I reminded her that she is her own responsibility and that I couldn’t (and wouldn’t) spend my entire life doing things for her that should could do herself. I let her know that her decisions had consequences both for herself and for me and so if she still made conscious decisions that hurt her or became a problem for me, I was not going to pick up the pieces because I was not the one that dropped them.  When we let others know that they have to take control of their own lives and that we don’t hold the responsibility anymore, they become more independent and they start to make better choices. When we make it clear that their problems, choices and energetic garbage is theirs and theirs alone, they start to be more mindful because the co-dependent relationship we have created starts to crumble brick by brick, and we want it to. This is also something we have to realize as well in order to release the guilt and anguish we feel when we decide that we won’t be there for people that take advantage of us. We can give advice, we can listen but if we didn’t make the mess, we don’t have to clean it up.  

 

  1. Follow Through

What I noticed was that the more I became okay with saying “no” and the more I said it, the easier it became to do. I stopped feeling guilty, I stopped feeling scared and worried about her getting sick or being mad because I had been clear about what my standards were for myself and the changes I needed to see happen. As I stood my ground over and over again, the more she began to become more independent, the less she stopped relying on me for everything, and the lighter I felt. We teach others how to treat us. We can’t get upset with others that take advantage of us and wipe us out if we have allowed that to happen or set a standard then go back on it. Being consistent with what we say to those around us about how and why we say “no” and creating boundaries is where true change happens. Just as the co-dependent relationship formed because of our constant availability, a more independent relationship emerges from our detachment.

 

 

Most of the reasons why we haven’t created boundaries to begin with all stems from fear. Fear that if we aren’t there or do things we won’t be liked or loved anymore. We fear it would be selfish to say no or to create boundaries.  We experience guilt because then we think we are a bad person if we don’t do certain things.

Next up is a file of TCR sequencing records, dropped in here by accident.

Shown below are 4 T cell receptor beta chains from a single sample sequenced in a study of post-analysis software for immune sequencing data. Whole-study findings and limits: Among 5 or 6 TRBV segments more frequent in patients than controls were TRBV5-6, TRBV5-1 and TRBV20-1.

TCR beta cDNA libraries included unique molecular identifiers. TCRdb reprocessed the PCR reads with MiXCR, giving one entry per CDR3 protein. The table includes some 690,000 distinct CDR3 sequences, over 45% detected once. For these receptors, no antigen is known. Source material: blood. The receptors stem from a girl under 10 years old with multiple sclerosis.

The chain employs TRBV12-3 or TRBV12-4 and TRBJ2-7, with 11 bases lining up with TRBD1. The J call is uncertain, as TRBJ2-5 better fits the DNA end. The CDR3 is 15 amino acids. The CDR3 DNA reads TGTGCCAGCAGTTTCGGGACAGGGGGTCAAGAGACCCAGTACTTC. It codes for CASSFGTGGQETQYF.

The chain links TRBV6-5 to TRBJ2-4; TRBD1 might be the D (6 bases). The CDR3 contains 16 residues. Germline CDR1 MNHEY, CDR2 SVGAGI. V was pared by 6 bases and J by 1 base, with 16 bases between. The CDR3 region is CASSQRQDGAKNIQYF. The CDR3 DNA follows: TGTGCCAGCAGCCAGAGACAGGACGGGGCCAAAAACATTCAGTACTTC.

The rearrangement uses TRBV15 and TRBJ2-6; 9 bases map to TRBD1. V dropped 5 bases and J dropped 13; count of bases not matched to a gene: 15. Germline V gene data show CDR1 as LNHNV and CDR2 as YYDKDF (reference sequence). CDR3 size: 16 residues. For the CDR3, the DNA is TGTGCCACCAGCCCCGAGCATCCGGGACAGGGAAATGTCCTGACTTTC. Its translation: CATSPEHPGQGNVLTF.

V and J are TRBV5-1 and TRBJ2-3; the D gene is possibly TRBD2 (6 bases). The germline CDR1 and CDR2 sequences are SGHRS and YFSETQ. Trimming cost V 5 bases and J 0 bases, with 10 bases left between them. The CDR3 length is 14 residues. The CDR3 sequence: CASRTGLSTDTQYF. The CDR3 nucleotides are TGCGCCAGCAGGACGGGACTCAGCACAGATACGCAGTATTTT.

Yet, the truth of this all is that all those thoughts are just illusions. Just because we stop doing things we always did doesn’t mean that others will stop loving us and IF they did then they didn’t love you, they loved what you did FOR them and in that case is it really a loss? Just because we say no and create boundaries doesn’t make us selfish. It is an act of self-love and if others see it as selfish yet didn’t see them draining you as selfish, isn’t that the pot calling the kettle black? Just because we feel guilt doesn’t mean that it is warranted. After all, guilt stems from doing things that don’t align with our values. While being there for others and maintaining healthy relationships may be one of our values, if we are feeling like we don’t want to do things and do them anyway with a heavy heart and energy, that guilt is then transmuted into resentment. Resentment weights heavier than guilt over time. If we value the relationships in our lives and want to nurture them, resentment will manifest as the complete opposite of nurturing. Our value for good relationships at that point goes right out of the window and so—so should our guilt .  

 

Let’s commit to doing things because we want to do them for others. Let’s commit to being honest when we feel overwhelmed. Let’s commit to loving ourselves enough to set boundaries and limitations so that we can be the best that we can be. It is okay to say “no” it is okay to step back, it is okay to put ourselves first. No one that is worth it will go anywhere and those that do because you take this action, never belonged in your life to begin with.